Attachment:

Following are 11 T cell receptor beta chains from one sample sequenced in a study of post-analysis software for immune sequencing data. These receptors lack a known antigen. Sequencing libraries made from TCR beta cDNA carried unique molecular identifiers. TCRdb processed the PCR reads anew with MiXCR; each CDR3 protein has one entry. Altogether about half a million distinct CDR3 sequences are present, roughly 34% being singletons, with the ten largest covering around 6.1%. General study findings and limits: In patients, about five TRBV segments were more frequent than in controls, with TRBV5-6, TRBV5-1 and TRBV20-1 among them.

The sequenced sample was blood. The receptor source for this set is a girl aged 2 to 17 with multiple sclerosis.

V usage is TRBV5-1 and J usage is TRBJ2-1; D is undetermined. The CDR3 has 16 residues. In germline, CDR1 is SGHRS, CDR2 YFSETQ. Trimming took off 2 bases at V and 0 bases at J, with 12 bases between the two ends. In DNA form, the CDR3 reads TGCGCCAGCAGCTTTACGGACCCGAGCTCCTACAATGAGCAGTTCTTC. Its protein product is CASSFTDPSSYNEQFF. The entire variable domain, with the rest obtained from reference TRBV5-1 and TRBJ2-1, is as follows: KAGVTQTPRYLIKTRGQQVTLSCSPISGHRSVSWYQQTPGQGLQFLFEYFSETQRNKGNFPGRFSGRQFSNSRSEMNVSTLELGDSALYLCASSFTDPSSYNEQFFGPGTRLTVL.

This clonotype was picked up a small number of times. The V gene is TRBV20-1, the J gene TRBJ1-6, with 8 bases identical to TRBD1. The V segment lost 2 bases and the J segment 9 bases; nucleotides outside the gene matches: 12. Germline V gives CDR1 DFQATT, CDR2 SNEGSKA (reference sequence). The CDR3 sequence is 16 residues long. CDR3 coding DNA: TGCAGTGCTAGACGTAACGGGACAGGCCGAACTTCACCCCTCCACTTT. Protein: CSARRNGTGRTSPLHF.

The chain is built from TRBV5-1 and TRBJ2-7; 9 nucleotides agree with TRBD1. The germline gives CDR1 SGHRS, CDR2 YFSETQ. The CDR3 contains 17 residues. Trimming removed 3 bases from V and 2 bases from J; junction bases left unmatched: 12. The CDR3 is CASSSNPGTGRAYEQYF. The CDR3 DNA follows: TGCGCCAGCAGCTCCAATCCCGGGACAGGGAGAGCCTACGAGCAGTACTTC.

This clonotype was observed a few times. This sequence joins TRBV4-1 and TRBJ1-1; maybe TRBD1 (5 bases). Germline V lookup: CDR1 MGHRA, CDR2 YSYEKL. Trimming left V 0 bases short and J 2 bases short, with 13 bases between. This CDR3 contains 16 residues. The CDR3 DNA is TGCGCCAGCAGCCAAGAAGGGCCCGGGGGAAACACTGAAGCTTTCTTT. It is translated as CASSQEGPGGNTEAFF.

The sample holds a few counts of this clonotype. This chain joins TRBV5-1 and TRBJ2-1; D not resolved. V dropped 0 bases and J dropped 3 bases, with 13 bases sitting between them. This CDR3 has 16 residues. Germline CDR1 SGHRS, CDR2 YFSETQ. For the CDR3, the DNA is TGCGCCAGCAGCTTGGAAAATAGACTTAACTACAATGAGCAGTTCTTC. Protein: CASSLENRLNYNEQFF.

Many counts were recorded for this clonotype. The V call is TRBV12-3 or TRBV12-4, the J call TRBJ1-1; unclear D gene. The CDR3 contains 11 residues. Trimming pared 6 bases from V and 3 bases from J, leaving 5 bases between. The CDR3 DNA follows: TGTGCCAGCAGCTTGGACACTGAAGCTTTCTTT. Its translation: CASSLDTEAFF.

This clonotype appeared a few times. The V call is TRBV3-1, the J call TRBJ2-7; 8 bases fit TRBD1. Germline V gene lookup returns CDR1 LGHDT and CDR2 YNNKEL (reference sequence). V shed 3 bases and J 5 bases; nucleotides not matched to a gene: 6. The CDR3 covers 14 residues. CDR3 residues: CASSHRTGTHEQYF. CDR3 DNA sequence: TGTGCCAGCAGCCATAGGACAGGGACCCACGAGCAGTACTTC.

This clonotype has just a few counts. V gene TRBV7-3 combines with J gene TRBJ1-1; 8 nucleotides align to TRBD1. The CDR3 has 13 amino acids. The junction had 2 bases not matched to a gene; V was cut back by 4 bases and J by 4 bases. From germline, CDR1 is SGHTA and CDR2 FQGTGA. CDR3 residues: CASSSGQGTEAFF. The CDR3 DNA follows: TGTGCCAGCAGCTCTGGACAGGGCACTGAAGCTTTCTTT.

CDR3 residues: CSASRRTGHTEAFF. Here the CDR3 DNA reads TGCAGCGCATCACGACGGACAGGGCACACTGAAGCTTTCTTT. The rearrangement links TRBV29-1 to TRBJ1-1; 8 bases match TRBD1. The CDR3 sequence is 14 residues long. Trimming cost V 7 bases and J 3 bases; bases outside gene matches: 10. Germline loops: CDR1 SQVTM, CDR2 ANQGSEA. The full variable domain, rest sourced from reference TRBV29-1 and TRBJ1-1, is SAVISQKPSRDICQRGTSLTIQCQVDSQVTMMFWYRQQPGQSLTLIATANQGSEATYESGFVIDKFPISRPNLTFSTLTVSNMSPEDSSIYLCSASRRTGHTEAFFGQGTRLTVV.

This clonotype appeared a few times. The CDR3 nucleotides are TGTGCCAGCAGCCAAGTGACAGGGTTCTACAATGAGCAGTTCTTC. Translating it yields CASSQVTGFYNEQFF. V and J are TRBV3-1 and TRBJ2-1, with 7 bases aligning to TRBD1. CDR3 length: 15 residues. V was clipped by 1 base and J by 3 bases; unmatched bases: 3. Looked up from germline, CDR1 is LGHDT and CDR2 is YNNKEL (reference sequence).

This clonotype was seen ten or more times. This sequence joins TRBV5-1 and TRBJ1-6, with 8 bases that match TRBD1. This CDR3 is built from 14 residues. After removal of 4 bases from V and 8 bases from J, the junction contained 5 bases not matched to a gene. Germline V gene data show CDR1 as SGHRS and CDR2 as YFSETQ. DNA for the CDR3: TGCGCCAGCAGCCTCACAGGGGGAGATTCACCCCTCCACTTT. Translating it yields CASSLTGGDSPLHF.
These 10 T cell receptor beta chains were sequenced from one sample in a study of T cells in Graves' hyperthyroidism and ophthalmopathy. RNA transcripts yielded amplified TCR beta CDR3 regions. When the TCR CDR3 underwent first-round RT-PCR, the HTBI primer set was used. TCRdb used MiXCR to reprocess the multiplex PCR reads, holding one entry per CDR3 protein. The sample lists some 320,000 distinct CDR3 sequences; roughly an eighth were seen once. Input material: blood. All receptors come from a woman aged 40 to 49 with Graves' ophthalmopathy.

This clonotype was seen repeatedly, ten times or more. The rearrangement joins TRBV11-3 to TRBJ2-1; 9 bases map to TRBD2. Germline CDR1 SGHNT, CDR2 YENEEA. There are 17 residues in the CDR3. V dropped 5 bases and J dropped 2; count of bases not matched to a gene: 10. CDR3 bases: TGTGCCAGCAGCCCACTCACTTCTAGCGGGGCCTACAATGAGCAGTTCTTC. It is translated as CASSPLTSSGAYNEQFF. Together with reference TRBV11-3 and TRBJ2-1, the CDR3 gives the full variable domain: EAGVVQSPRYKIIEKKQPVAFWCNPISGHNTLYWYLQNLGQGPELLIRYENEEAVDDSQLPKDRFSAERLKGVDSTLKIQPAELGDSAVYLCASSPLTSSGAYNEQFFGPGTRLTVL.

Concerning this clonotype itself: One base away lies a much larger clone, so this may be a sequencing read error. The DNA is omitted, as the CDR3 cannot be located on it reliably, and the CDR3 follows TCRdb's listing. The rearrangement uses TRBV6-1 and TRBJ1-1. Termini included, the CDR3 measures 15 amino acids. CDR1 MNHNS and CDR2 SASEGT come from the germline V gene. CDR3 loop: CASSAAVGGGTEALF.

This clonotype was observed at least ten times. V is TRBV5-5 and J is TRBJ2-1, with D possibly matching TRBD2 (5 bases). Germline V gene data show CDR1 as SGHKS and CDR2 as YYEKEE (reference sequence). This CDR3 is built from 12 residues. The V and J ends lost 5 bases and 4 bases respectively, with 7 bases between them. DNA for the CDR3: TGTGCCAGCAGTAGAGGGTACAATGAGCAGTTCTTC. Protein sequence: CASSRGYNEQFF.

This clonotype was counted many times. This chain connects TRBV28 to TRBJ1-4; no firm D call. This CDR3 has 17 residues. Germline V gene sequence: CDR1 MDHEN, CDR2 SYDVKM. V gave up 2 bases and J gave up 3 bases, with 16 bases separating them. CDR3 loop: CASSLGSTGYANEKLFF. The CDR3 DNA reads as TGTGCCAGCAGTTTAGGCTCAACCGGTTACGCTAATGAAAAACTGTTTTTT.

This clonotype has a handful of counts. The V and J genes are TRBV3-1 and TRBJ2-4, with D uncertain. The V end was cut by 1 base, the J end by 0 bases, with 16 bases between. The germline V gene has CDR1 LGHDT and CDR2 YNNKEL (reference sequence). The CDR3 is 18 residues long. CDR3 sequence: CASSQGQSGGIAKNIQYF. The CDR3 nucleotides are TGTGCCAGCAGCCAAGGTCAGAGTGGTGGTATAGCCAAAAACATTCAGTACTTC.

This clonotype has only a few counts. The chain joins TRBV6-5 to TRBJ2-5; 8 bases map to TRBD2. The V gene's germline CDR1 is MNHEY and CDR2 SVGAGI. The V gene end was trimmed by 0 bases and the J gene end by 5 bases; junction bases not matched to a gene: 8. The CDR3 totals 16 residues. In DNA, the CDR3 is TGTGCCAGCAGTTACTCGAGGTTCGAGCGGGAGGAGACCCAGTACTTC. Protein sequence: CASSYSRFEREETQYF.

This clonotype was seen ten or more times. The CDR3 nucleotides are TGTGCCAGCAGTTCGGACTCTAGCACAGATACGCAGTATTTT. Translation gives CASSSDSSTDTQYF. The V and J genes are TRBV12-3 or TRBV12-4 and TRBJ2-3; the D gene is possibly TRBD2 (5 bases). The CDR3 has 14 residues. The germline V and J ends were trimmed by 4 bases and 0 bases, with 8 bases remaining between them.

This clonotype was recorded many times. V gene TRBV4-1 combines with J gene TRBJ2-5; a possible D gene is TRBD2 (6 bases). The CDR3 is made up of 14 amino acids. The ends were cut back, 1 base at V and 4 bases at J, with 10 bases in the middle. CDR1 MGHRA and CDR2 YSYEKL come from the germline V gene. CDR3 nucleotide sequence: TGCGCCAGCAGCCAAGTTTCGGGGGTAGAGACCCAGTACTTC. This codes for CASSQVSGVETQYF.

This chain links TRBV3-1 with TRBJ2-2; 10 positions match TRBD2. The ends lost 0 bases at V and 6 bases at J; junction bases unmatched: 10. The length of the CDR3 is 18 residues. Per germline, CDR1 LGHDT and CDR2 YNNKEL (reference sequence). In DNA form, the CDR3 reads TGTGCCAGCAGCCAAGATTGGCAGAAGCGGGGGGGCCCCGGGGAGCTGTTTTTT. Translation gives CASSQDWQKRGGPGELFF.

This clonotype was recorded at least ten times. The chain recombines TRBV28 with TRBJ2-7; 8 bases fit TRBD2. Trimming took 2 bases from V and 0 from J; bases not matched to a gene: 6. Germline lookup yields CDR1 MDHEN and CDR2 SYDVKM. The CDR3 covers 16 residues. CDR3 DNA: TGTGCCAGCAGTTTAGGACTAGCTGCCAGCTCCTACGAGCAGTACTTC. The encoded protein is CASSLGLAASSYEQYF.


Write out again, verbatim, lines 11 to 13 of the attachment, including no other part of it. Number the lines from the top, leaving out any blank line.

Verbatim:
CDR3 residues: CSASRRTGHTEAFF. Here the CDR3 DNA reads TGCAGCGCATCACGACGGACAGGGCACACTGAAGCTTTCTTT. The rearrangement links TRBV29-1 to TRBJ1-1; 8 bases match TRBD1. The CDR3 sequence is 14 residues long. Trimming cost V 7 bases and J 3 bases; bases outside gene matches: 10. Germline loops: CDR1 SQVTM, CDR2 ANQGSEA. The full variable domain, rest sourced from reference TRBV29-1 and TRBJ1-1, is SAVISQKPSRDICQRGTSLTIQCQVDSQVTMMFWYRQQPGQSLTLIATANQGSEATYESGFVIDKFPISRPNLTFSTLTVSNMSPEDSSIYLCSASRRTGHTEAFFGQGTRLTVV.

This clonotype appeared a few times. The CDR3 nucleotides are TGTGCCAGCAGCCAAGTGACAGGGTTCTACAATGAGCAGTTCTTC. Translating it yields CASSQVTGFYNEQFF. V and J are TRBV3-1 and TRBJ2-1, with 7 bases aligning to TRBD1. CDR3 length: 15 residues. V was clipped by 1 base and J by 3 bases; unmatched bases: 3. Looked up from germline, CDR1 is LGHDT and CDR2 is YNNKEL (reference sequence).

This clonotype was seen ten or more times. This sequence joins TRBV5-1 and TRBJ1-6, with 8 bases that match TRBD1. This CDR3 is built from 14 residues. After removal of 4 bases from V and 8 bases from J, the junction contained 5 bases not matched to a gene. Germline V gene data show CDR1 as SGHRS and CDR2 as YFSETQ. DNA for the CDR3: TGCGCCAGCAGCCTCACAGGGGGAGATTCACCCCTCCACTTT. Translating it yields CASSLTGGDSPLHF.